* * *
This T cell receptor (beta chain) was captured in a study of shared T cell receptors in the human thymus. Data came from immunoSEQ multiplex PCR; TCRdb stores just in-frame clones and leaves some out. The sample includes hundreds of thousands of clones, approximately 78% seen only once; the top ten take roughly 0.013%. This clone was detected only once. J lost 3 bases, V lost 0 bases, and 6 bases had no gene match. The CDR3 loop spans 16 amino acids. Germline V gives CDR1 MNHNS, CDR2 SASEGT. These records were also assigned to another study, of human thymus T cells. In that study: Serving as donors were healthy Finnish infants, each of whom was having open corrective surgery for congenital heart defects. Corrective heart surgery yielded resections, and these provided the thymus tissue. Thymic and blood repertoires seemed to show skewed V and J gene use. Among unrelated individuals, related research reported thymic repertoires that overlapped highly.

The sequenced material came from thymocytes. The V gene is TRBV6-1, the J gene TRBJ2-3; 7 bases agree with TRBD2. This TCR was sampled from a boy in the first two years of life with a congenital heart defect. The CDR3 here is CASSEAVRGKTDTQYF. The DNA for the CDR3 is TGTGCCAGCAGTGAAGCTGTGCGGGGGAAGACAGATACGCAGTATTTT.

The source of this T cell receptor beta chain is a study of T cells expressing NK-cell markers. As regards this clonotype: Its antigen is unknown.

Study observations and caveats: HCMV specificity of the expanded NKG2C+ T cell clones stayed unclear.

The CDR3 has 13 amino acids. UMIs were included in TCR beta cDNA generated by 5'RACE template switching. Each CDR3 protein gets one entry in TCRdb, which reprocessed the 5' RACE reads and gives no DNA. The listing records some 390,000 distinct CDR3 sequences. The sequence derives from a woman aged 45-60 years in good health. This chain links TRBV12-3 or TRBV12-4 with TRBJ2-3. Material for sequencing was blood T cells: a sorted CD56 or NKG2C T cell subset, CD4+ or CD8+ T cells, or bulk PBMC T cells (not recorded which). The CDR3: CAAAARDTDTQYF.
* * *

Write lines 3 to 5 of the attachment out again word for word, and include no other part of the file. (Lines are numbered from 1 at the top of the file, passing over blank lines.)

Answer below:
The source of this T cell receptor beta chain is a study of T cells expressing NK-cell markers. As regards this clonotype: Its antigen is unknown.

Study observations and caveats: HCMV specificity of the expanded NKG2C+ T cell clones stayed unclear.

The CDR3 has 13 amino acids. UMIs were included in TCR beta cDNA generated by 5'RACE template switching. Each CDR3 protein gets one entry in TCRdb, which reprocessed the 5' RACE reads and gives no DNA. The listing records some 390,000 distinct CDR3 sequences. The sequence derives from a woman aged 45-60 years in good health. This chain links TRBV12-3 or TRBV12-4 with TRBJ2-3. Material for sequencing was blood T cells: a sorted CD56 or NKG2C T cell subset, CD4+ or CD8+ T cells, or bulk PBMC T cells (not recorded which). The CDR3: CAAAARDTDTQYF.